web analytics
Login
Subscribe
Breaking News         Agathon KC     11/22/2014     Best In Show Judge: Ms. Elizabeth Muthard     Best In Show: GCH Telltale American Ride     Minneapolis KC     11/22/2014     Best In Show Judge: Gloria Geringer     Best In Show: CH Margauxs Va Voom     Golden Valley KC (2)     11/22/2014     Best In Show Judge: Mr. Gary L. Anderson     Best In Show: GCH Hightimes What The Inferno     Rock Creek KC     11/21/2014     Best In Show Judge: Mrs. Paula Hartinger     Best In Show: GCH Claircreek Impression De Matisse     Windham County KC     11/21/2014     Best In Show Judge: Bonnie Linnell Clarke     Best In Show: CH Dawin Hearts On Fire     Chasing Zebras Neither Snow Nor Rain Nor Heat Nor Gloom of Night NYC to Consider Amended Pet Seller Spay/ Neuter Regulations on November 24 R-e-s-p-e-c-t Open Shows Breed Divergence

We'll email you the stories that fanciers want to read from all around the web daily

We don't share your email address

AVMA Admits Veterinary Acupuncture Academy Into House of Delegates

​(SCHAUMBURG, Ill.) January 16, 2014—At their January 11th meeting, American Veterinary Medical Association (AVMA) House of Delegates (HOD) voted to admit the American Academy of Veterinary Acupuncture (AAVA) into the HOD as a constituent allied veterinary organization.

The AVMA-HOD is comprised of AVMA members from 70 state, territorial and allied veterinary medical groups. Association policies that affect the practice of veterinary medicine are set by HOD delegates and alternative delegates from each organization.

“I am pleased to welcome the AAVA and its members into the AVMA House of Delegates,” says Dr. Clark K. Fobian, president of the AVMA. “Admitting the AAVA into the house will foster greater communication between this organization’s membership and the rest of the veterinary community.”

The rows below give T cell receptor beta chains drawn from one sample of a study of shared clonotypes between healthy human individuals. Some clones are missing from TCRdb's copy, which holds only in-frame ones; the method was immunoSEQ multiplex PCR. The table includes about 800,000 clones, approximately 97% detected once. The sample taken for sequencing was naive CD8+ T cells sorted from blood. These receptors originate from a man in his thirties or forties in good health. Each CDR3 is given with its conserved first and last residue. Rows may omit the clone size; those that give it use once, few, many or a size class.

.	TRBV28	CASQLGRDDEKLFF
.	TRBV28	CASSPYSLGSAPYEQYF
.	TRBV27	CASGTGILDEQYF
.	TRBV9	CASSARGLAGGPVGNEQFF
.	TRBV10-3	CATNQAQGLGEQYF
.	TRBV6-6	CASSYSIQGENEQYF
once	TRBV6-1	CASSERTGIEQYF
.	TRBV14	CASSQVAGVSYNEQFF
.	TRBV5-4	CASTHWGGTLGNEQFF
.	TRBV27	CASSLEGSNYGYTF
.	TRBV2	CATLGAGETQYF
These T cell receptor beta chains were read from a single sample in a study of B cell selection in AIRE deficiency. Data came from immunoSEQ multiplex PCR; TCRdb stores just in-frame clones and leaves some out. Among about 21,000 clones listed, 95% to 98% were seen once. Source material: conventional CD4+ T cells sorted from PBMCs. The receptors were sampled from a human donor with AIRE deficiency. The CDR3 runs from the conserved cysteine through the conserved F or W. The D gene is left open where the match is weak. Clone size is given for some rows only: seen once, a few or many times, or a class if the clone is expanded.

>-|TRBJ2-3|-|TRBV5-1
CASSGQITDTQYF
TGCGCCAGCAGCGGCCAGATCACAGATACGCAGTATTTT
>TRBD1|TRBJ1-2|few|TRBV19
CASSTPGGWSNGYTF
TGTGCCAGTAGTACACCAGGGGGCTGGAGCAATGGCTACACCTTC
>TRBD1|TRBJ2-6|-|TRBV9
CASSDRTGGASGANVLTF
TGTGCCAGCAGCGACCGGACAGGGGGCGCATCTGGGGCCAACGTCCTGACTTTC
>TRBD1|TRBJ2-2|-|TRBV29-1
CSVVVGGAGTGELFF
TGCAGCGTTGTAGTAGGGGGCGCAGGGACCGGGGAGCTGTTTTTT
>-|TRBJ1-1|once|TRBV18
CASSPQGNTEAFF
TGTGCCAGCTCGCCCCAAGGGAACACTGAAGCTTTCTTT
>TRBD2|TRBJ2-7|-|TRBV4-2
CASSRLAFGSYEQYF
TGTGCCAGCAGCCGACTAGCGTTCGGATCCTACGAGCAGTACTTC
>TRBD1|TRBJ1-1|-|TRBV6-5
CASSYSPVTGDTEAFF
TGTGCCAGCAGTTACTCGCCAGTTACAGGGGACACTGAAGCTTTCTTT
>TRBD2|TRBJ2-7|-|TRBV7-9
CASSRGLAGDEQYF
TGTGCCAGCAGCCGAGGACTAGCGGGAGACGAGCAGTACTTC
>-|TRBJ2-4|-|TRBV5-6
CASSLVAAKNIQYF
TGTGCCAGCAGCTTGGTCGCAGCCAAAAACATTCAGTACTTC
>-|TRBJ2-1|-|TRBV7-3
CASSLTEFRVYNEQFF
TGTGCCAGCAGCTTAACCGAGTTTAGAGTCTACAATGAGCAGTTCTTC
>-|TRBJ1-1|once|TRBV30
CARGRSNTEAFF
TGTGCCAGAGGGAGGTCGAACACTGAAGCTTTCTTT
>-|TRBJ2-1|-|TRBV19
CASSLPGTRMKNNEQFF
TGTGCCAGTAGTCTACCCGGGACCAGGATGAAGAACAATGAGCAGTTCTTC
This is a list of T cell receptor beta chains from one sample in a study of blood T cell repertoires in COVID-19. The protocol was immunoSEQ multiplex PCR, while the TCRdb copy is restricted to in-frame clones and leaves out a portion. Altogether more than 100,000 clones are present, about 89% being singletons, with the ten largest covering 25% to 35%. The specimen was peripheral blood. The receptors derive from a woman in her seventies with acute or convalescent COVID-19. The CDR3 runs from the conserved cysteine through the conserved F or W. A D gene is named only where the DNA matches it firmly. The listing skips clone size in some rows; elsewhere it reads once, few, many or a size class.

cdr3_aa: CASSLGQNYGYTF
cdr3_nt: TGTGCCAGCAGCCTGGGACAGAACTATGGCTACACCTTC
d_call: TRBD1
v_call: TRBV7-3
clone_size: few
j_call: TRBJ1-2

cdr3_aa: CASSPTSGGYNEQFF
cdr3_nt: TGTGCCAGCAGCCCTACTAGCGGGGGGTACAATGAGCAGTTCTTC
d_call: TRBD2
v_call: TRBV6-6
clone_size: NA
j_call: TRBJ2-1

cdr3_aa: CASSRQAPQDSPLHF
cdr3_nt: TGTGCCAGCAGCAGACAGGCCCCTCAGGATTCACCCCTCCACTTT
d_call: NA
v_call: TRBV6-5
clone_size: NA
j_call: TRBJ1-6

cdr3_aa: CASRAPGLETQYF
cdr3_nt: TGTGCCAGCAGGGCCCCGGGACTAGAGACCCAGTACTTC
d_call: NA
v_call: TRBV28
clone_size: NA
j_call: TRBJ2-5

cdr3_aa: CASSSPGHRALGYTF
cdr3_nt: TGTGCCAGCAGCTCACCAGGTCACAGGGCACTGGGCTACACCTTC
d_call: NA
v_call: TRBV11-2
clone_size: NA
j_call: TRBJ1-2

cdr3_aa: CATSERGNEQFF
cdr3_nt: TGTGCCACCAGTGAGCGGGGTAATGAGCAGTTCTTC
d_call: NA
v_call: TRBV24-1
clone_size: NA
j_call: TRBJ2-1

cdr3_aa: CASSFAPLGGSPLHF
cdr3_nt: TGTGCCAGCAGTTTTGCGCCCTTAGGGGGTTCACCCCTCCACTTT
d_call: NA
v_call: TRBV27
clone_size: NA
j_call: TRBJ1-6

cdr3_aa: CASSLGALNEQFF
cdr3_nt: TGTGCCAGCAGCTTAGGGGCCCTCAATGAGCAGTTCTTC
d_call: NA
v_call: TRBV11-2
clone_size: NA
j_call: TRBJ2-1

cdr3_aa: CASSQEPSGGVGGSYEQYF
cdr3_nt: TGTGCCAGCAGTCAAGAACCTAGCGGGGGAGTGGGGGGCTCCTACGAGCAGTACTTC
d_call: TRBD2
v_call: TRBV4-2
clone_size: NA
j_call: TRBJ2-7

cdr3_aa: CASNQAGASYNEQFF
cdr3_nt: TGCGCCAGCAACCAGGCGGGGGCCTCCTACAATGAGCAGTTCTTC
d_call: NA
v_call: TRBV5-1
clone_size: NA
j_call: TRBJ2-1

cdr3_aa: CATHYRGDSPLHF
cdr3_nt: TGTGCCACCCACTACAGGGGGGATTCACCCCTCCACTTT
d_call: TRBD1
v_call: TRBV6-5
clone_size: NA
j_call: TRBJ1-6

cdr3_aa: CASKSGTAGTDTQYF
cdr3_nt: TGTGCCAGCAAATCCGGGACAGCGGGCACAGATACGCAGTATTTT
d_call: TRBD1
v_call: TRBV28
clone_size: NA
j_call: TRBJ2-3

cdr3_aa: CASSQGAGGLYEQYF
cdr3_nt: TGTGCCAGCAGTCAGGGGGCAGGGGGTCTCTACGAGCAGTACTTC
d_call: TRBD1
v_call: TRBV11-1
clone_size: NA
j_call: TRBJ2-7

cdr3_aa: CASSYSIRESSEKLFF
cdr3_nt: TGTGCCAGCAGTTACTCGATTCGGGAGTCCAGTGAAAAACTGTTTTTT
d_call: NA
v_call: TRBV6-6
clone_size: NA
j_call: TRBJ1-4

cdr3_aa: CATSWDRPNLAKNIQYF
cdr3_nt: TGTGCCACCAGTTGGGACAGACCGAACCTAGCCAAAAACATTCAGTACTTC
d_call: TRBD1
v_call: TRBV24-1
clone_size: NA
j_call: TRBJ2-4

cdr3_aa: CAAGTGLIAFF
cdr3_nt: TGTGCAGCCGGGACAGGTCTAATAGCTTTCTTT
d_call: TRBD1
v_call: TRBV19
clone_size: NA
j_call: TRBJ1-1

“The AAVA represents a growing practice area among veterinarians and represents a general population of practitioners that cross state lines and species and practice types. We are comprised of educators, AVMA-recognized specialties, and small animal, equine, farm animal, avian, and pocket pet practitioners,” says Dr. Ken Ninomiya, president of the AAVA. “Our contribution to the AVMA House of Delegates will benefit AVMA by voicing a wide spectrum of practitioners’ views.”

The AAVA has over 900 members, and its mission statement is: “To improve animal health care by the advancement of veterinary acupuncture, Traditional Chinese Veterinary Medicine and Traditional Asian Medicine through education, research and leadership.”

Veterinary acupuncture is a relatively young but fast growing practice area of veterinary medicine. Veterinarians in the United States began adopting veterinary acupuncture in the 1970s. Since the mid-1990s, however, acupuncture training programs have experienced increased enrollments every year, according to the AAVA.

The AVMA, founded in 1863, is one of the oldest and largest veterinary medical organizations in the world, with more than 85,000 member veterinarians worldwide engaged in a wide variety of professional activities and dedicated to the art and science of veterinary medicine.

Written by